Will India's IT hiring boom last?

Will India's IT hiring boom last?

The hiring spree in IT is taking place at a time when talent is in short supply Istock image

Last month, the CEO of a Bengaluru-based unicorn start-up tweeted: “Engineering hiring situation in Bengaluru — thinking of offshoring some work to a lower cost centre in SF, Bay Area!”

Though said in jest, the tweet underscored a larger point: Indian tech companies are finding it hard to find ‘cheap’ talent as they did in the past.

Over the past year, hiring in the Indian tech industry has seen a massive boom. Companies are scampering to hire professionals skilled in Machine Learning, Deep Learning, DevOps & Cloud computing.

But this hiring spree is taking place in at a time when talent is in short supply. This has left candidates holding multiple offers, with anywhere between 50-100% hike in their current salary.

Even then, recruiters don’t have the certainty that people will come work for them, as companies present employees with counter-offers in a bid to retain talent.

This war for talent has meant that companies have had to increase their tech salary budgets from anywhere between 45-70%.

Even then, companies find it hard to fill specialised roles like Data Scientist, Machine Learning, MLOps, Cloud Architect, etc.

In turn, high salaries have a cascading effect. Seeing their new colleagues join at significantly higher salaries, existing employees also look to renegotiate their paychecks or look out for new opportunities.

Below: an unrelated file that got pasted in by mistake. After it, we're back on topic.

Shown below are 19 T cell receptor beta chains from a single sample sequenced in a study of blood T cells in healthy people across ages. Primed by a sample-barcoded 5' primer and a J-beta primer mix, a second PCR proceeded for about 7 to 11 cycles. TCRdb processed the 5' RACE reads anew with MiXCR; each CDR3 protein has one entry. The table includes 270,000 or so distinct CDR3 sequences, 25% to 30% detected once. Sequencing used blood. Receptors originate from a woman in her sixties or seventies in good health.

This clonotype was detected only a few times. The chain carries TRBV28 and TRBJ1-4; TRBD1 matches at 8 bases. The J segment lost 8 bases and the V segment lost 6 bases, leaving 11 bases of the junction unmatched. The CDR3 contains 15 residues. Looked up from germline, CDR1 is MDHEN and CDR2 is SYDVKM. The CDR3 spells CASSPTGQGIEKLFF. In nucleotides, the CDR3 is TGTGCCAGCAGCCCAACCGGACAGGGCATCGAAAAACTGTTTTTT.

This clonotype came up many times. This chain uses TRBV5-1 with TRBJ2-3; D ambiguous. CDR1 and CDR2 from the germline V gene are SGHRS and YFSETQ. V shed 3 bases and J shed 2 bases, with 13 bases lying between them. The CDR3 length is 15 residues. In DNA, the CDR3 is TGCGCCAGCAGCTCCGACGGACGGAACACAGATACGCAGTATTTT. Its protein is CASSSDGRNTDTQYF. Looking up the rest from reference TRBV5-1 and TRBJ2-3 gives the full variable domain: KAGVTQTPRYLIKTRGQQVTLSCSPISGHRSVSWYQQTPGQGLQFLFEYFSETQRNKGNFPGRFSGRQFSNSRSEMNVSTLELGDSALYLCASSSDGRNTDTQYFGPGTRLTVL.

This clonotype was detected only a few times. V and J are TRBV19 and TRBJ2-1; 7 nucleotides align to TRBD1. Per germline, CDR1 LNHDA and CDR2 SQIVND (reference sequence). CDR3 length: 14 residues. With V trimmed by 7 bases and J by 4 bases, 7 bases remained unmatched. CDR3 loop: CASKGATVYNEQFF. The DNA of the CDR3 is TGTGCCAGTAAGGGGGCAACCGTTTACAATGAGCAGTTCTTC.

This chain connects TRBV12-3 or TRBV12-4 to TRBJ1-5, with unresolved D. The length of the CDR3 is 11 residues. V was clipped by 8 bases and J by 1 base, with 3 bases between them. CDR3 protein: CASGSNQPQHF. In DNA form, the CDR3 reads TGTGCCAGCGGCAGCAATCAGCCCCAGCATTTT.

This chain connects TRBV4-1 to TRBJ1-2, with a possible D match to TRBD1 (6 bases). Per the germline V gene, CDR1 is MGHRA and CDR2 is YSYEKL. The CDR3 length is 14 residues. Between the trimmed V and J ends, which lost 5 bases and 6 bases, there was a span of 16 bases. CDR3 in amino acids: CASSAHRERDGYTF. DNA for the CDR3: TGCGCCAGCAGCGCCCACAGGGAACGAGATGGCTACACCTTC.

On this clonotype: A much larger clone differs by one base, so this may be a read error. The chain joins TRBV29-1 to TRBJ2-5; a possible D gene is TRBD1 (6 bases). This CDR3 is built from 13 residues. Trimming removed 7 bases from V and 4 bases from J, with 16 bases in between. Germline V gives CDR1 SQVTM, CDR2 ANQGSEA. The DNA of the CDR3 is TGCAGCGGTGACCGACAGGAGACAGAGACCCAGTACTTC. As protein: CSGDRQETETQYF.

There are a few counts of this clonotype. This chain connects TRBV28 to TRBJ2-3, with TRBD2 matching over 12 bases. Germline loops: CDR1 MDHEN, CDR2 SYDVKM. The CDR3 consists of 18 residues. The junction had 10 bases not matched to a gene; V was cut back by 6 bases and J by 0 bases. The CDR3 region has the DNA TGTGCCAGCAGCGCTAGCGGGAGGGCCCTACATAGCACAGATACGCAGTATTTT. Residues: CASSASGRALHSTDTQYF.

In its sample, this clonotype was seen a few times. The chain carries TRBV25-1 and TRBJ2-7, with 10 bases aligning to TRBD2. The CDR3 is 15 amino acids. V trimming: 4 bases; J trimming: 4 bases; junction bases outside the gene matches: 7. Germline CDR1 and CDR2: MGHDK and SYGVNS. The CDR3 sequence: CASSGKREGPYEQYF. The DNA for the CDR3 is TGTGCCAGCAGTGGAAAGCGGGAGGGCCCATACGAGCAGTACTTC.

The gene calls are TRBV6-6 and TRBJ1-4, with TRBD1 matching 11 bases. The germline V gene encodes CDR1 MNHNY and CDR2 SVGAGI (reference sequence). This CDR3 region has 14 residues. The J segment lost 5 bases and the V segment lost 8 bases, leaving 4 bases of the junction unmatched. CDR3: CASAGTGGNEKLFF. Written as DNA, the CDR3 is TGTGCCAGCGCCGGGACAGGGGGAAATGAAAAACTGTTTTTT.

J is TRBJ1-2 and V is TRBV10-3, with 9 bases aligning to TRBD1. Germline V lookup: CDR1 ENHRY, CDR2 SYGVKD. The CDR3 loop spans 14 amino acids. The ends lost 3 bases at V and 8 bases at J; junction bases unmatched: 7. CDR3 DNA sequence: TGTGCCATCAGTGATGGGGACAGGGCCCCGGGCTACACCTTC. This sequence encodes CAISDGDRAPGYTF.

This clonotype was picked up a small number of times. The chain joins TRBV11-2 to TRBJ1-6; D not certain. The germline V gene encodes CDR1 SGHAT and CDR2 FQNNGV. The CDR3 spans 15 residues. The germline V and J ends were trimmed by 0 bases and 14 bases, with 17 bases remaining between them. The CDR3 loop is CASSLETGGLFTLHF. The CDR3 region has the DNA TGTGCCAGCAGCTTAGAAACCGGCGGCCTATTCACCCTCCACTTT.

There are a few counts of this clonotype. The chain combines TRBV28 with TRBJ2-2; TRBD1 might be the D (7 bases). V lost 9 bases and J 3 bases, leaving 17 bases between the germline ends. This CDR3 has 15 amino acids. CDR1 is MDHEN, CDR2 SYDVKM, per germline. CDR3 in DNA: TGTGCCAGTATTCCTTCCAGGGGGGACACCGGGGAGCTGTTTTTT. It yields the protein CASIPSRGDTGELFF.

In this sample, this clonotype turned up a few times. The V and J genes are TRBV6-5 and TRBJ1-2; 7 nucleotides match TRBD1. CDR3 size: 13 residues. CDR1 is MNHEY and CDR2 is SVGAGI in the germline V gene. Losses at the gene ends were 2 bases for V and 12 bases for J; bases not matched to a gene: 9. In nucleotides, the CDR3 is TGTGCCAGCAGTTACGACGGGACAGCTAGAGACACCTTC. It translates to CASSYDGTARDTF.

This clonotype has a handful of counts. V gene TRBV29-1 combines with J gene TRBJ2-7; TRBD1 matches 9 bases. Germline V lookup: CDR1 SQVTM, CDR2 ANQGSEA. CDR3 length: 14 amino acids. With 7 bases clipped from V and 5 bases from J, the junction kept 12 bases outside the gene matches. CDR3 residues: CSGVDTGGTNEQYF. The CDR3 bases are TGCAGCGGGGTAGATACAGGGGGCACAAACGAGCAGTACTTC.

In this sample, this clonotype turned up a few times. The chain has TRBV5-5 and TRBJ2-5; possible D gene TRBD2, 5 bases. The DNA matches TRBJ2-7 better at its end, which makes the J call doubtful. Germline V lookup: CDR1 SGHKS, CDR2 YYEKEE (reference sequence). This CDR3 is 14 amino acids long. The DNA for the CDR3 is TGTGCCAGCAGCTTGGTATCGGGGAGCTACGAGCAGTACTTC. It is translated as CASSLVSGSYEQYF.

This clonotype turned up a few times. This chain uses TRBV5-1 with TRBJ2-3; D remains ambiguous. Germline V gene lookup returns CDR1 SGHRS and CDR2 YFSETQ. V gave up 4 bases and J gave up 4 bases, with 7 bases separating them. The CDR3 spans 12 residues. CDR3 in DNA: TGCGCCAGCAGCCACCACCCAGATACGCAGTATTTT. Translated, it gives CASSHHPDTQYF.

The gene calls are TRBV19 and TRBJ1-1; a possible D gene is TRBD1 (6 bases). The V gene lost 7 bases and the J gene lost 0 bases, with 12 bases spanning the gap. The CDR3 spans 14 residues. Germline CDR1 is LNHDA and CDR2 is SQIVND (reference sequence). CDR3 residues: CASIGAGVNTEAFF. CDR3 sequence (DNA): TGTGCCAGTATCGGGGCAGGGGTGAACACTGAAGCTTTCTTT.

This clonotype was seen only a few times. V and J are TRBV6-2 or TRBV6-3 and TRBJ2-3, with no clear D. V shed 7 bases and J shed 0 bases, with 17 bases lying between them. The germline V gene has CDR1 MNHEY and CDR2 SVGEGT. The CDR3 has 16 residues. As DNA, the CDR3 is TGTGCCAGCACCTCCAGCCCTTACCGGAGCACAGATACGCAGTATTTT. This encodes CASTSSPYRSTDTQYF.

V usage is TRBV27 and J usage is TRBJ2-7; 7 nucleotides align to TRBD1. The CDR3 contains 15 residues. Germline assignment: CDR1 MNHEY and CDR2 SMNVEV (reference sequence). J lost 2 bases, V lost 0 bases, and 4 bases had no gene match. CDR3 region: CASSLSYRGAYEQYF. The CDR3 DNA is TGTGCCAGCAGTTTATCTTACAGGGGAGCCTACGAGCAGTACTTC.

With attrition rates hovering at a constant 18% and above, tech companies have adopted mantras like ‘Always be Hiring’.

But are these salaries justified?

The last decade has seen an explosion in applications revolving around artificial intelligence, SaaS, and cloud computing. But the talent pool in these areas has not kept pace.

For companies looking to pivot to AI-powered solutions, the key is hiring seasoned professionals who have several years of experience. And these ‘silver-bullet’ hires do not come cheap.

But companies are able to justify these astronomical salaries, as the ROI they receive is becoming nimble and forward-looking, rather than reactionary.

The other question is: How long will the gala last?

The transition to AI and machine learning is just beginning and will remain a competitive space in the near future. As big multinationals swoop down and scoop away the top of the talent pool, this will have a trickle-down effect on smaller companies and start-ups.

Unfortunately, even the advanced engineering courses in India do not address the skills required to build production-ready software. This means there is a very small pool of engineers and data scientists who are eligible for these roles.

Even educational institutions looking to fill this skill gap do not have the means to train students. The lack of computing infrastructure to teach students to build ML models and the dearth of professionals going back to academia to teach are just a couple of examples.

So it is incumbent on companies to train and upskill their workforce to become more advanced software developers to tackle this challenge.

The only way the trend might plateau is when the supply of quality hands-on technical talent in the five to 15 years experience bracket increases. And that is still a number of years away.

The famous Venture Capitalist Marc Andreessen had once famously quipped “Software is eating the world” but now, we have entered the phase of “AI eating software”.

And it is a long way before AI has had its fill.

(The author is a senior manager in the R&D department of a tech company and is a thought leader in Artificial Intelligence)

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